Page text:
Then he blew them off. The Fed chairman announced his support for George W. Bush's broad agenda of major tax cuts and, for good measure, the dismantling of Social Security as we know it. He is, as ever, an astute opportunist. During the Clinton years, Greenspan did his own turn at cross-dressing, making chummy with a Democratic President who followed his directions. Now that a new President from the Party of Money is in power, Greenspan returns to the one true faith--rescuing business and the wealthy from the clutches of government. His pronouncements will inspire a lobbying contest among the upscale interests to see who can extract the most boodle from the Treasury.
Democrats are feeling hurt and disoriented. They fully deserve their embarrassment. Their embrace of conservative fiscal orthodoxy seemed clever at the time--a stalling tactic to hold off more GOP tax cuts for the wealthy--but like so many of Clinton's too-cute tactics, it was always a dead-end strategy for liberals. An activist party committed to addressing major public problems was, in effect, promising to do little or nothing of significance while massive surpluses accumulated for the next ten or fifteen years. The GOP could say, and did: If the government is collecting so much extra tax revenue, why not give some of it back to the people? Alternatively, Democrats might have proposed a major down payment on healthcare and other neglected social problems. Instead, we got Al Gore's "lockbox"--much ridiculed because it was always a ridiculous gimmick. Bookkeepers, it turns out, do not make very compelling presidential candidates.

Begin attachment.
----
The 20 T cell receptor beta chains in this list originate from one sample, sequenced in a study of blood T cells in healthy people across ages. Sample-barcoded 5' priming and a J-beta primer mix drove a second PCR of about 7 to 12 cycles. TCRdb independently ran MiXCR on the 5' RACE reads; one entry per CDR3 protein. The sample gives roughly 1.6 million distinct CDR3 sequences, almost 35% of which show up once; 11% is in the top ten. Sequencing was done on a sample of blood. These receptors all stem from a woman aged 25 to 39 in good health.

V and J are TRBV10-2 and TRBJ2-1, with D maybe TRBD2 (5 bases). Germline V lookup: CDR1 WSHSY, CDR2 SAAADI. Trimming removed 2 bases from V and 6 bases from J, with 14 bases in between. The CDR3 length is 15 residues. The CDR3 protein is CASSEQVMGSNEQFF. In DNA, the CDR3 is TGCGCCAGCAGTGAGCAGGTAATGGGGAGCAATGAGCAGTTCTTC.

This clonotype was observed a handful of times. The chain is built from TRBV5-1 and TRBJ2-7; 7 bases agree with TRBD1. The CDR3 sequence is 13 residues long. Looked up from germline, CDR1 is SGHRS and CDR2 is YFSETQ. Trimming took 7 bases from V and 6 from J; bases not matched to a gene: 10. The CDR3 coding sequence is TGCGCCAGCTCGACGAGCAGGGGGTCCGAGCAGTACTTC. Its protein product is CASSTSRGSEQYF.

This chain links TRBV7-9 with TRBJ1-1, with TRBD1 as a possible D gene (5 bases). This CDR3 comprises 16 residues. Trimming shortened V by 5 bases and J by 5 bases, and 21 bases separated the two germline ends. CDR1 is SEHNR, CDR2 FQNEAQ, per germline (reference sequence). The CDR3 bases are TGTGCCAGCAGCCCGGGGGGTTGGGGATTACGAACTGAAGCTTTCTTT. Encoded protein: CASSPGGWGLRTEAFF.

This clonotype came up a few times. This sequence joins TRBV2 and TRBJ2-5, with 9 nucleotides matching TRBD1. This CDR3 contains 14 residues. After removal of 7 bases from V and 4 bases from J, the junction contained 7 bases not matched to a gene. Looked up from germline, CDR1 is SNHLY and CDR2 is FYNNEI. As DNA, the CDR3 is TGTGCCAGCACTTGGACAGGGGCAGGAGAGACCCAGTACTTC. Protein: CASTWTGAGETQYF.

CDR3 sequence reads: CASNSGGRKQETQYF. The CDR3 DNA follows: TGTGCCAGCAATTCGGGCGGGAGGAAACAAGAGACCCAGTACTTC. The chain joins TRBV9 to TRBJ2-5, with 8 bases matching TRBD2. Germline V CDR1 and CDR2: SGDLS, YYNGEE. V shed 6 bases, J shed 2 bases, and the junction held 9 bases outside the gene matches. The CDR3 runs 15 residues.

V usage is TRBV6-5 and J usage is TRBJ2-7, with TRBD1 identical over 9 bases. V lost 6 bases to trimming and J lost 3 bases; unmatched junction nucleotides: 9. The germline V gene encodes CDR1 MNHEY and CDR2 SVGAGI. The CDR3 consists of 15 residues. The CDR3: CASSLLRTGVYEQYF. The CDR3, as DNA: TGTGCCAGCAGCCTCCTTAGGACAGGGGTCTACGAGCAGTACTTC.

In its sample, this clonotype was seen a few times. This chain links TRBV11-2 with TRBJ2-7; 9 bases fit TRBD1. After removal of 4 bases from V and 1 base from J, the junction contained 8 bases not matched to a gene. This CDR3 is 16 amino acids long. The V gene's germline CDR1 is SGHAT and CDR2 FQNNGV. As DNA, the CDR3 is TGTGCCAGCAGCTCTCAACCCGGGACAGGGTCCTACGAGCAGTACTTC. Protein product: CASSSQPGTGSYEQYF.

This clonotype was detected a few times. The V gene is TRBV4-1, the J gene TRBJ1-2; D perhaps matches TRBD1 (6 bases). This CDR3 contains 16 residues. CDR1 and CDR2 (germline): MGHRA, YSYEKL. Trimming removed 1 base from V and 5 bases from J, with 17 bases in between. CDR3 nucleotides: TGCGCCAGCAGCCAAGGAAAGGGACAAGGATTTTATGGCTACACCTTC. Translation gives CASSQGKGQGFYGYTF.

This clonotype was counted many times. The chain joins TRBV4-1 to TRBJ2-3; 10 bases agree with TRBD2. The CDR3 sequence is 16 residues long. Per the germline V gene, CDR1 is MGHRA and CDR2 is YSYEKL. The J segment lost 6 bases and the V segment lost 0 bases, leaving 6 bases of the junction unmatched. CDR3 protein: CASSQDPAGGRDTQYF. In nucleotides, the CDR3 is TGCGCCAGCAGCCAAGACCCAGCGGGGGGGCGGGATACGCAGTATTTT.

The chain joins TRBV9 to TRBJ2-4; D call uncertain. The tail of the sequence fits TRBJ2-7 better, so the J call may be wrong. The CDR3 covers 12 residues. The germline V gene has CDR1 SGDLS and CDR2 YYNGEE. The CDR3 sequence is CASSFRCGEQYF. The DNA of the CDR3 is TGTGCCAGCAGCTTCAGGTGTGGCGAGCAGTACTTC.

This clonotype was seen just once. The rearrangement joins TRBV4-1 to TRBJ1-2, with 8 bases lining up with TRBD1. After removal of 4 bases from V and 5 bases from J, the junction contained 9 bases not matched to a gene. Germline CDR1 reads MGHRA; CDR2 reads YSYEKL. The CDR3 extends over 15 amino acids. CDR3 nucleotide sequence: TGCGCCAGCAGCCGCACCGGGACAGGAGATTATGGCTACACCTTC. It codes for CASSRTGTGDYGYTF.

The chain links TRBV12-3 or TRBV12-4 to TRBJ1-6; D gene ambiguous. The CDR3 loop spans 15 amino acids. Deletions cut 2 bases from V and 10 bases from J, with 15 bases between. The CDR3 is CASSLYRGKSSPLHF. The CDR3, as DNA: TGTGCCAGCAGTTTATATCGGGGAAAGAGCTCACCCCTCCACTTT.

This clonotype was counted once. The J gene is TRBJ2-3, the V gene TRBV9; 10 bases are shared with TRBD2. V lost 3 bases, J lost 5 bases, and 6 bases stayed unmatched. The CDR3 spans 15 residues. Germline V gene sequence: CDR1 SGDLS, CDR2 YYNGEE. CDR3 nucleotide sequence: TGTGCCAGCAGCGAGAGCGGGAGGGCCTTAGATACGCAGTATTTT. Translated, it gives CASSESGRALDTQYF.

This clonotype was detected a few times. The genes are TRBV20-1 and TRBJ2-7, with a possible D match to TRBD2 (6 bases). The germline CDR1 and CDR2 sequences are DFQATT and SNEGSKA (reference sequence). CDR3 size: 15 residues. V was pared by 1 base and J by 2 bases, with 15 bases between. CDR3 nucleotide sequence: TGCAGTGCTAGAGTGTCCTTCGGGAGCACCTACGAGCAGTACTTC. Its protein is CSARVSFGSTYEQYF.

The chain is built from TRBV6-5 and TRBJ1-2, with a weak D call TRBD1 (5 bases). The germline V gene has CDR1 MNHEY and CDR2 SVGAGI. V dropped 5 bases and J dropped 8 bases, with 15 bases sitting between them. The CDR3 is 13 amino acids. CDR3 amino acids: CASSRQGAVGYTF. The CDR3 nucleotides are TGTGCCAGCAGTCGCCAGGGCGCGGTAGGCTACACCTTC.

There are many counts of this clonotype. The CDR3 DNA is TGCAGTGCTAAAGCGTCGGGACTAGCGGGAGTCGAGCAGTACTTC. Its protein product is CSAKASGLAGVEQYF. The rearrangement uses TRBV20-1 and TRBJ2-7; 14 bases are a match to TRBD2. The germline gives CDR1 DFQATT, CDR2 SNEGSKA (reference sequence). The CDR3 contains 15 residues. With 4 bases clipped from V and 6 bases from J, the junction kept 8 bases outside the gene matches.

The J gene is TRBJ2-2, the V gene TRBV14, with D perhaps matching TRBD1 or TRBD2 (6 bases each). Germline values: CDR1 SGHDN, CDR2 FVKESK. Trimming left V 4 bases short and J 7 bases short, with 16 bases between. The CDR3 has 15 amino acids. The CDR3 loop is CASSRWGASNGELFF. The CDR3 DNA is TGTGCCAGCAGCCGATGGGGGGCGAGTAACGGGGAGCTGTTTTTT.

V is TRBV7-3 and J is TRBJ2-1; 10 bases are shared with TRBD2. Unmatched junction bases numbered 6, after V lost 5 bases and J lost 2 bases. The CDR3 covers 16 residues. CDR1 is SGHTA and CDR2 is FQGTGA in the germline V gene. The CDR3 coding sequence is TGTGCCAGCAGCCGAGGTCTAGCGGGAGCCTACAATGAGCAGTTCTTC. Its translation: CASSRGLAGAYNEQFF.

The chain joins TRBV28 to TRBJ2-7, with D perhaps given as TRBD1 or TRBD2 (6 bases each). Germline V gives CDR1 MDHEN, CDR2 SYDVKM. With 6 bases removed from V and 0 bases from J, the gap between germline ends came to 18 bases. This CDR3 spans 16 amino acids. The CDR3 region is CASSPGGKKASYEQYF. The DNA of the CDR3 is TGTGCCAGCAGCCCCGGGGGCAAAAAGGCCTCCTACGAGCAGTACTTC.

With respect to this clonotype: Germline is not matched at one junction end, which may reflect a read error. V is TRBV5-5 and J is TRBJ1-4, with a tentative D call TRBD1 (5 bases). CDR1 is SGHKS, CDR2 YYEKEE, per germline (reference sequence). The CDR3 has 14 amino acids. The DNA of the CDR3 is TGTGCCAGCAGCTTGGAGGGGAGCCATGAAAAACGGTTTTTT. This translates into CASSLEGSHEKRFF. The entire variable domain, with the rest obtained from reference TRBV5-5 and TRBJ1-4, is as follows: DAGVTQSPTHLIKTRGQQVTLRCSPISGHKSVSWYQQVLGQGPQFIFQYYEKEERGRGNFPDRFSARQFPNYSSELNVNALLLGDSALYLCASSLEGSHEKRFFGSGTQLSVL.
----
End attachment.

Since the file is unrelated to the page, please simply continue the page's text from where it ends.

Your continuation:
Now, as the economy weakens so quickly that the Fed has moved twice to lower interest rates, Democrats are scrambling to be pro-tax cuts and belatedly trying to figure out what that means. This is the minority party's first great post-Clinton opportunity to restore its progressive reputation and show that it still has some fight. We have suggestions. First, Democratic leaders in the House and Senate should draw a bright line of principled resistance to yet another regressive tax package (never mind that some in their ranks are already defecting). For two decades, Democrats have collaborated in the Republicans' hog-feeding splurges, joining in the bidding wars to reward contributors and favored interests. This time, even if the prospects look doubtful, the party must oppose the giveaways--estate tax repeal, another capital gains tax cut, the phony tax incentive for corporate R&D, and other goodies Republicans are putting on the table. If income tax rates are to be reduced, don't acquiesce again in the Reaganite sleight of hand that cuts the top and bottom rates across the board as though the wealthiest are getting equal treatment with the least fortunate.